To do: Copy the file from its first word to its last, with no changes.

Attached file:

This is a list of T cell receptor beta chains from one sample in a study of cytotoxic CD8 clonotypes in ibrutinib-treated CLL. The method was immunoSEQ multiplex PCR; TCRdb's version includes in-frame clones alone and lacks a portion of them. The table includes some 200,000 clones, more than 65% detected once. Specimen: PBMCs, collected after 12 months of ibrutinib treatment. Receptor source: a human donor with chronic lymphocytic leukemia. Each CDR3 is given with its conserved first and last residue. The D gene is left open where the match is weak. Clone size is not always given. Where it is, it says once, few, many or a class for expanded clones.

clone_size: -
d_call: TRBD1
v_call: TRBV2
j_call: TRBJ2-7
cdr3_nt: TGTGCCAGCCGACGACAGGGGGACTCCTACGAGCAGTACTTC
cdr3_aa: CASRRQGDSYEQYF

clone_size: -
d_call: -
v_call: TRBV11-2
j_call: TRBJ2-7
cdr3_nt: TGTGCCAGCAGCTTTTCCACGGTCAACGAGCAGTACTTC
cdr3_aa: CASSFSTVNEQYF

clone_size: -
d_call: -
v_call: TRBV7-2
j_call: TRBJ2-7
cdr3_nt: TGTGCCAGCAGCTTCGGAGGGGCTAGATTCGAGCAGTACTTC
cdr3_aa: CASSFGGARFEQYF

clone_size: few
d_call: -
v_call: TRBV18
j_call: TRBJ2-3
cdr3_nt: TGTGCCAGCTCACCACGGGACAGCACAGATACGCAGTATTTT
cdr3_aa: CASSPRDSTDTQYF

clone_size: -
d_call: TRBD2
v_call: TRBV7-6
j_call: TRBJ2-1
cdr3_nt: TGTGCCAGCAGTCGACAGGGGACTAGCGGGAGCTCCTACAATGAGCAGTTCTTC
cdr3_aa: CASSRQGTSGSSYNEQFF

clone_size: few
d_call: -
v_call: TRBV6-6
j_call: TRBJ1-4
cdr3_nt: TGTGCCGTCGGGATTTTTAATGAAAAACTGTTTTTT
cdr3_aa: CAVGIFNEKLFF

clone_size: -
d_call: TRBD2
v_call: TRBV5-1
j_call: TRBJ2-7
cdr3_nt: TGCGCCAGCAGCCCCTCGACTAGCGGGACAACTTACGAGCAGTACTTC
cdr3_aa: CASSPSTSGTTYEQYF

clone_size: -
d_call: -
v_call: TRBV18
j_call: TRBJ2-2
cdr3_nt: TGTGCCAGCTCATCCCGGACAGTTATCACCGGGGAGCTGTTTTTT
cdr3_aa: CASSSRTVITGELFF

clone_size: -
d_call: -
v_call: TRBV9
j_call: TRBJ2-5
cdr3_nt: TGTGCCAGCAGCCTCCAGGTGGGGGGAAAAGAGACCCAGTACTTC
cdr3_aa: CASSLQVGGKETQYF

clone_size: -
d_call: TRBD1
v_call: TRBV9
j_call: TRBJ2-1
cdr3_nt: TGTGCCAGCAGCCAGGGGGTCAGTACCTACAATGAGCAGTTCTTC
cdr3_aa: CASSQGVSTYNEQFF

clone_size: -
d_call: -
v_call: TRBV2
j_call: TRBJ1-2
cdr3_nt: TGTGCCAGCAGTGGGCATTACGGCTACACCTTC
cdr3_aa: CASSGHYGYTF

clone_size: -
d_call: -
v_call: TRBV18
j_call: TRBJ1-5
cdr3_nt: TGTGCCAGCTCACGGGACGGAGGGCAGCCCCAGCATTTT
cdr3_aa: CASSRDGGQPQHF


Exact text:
This is a list of T cell receptor beta chains from one sample in a study of cytotoxic CD8 clonotypes in ibrutinib-treated CLL. The method was immunoSEQ multiplex PCR; TCRdb's version includes in-frame clones alone and lacks a portion of them. The table includes some 200,000 clones, more than 65% detected once. Specimen: PBMCs, collected after 12 months of ibrutinib treatment. Receptor source: a human donor with chronic lymphocytic leukemia. Each CDR3 is given with its conserved first and last residue. The D gene is left open where the match is weak. Clone size is not always given. Where it is, it says once, few, many or a class for expanded clones.

clone_size: -
d_call: TRBD1
v_call: TRBV2
j_call: TRBJ2-7
cdr3_nt: TGTGCCAGCCGACGACAGGGGGACTCCTACGAGCAGTACTTC
cdr3_aa: CASRRQGDSYEQYF

clone_size: -
d_call: -
v_call: TRBV11-2
j_call: TRBJ2-7
cdr3_nt: TGTGCCAGCAGCTTTTCCACGGTCAACGAGCAGTACTTC
cdr3_aa: CASSFSTVNEQYF

clone_size: -
d_call: -
v_call: TRBV7-2
j_call: TRBJ2-7
cdr3_nt: TGTGCCAGCAGCTTCGGAGGGGCTAGATTCGAGCAGTACTTC
cdr3_aa: CASSFGGARFEQYF

clone_size: few
d_call: -
v_call: TRBV18
j_call: TRBJ2-3
cdr3_nt: TGTGCCAGCTCACCACGGGACAGCACAGATACGCAGTATTTT
cdr3_aa: CASSPRDSTDTQYF

clone_size: -
d_call: TRBD2
v_call: TRBV7-6
j_call: TRBJ2-1
cdr3_nt: TGTGCCAGCAGTCGACAGGGGACTAGCGGGAGCTCCTACAATGAGCAGTTCTTC
cdr3_aa: CASSRQGTSGSSYNEQFF

clone_size: few
d_call: -
v_call: TRBV6-6
j_call: TRBJ1-4
cdr3_nt: TGTGCCGTCGGGATTTTTAATGAAAAACTGTTTTTT
cdr3_aa: CAVGIFNEKLFF

clone_size: -
d_call: TRBD2
v_call: TRBV5-1
j_call: TRBJ2-7
cdr3_nt: TGCGCCAGCAGCCCCTCGACTAGCGGGACAACTTACGAGCAGTACTTC
cdr3_aa: CASSPSTSGTTYEQYF

clone_size: -
d_call: -
v_call: TRBV18
j_call: TRBJ2-2
cdr3_nt: TGTGCCAGCTCATCCCGGACAGTTATCACCGGGGAGCTGTTTTTT
cdr3_aa: CASSSRTVITGELFF

clone_size: -
d_call: -
v_call: TRBV9
j_call: TRBJ2-5
cdr3_nt: TGTGCCAGCAGCCTCCAGGTGGGGGGAAAAGAGACCCAGTACTTC
cdr3_aa: CASSLQVGGKETQYF

clone_size: -
d_call: TRBD1
v_call: TRBV9
j_call: TRBJ2-1
cdr3_nt: TGTGCCAGCAGCCAGGGGGTCAGTACCTACAATGAGCAGTTCTTC
cdr3_aa: CASSQGVSTYNEQFF

clone_size: -
d_call: -
v_call: TRBV2
j_call: TRBJ1-2
cdr3_nt: TGTGCCAGCAGTGGGCATTACGGCTACACCTTC
cdr3_aa: CASSGHYGYTF

clone_size: -
d_call: -
v_call: TRBV18
j_call: TRBJ1-5
cdr3_nt: TGTGCCAGCTCACGGGACGGAGGGCAGCCCCAGCATTTT
cdr3_aa: CASSRDGGQPQHF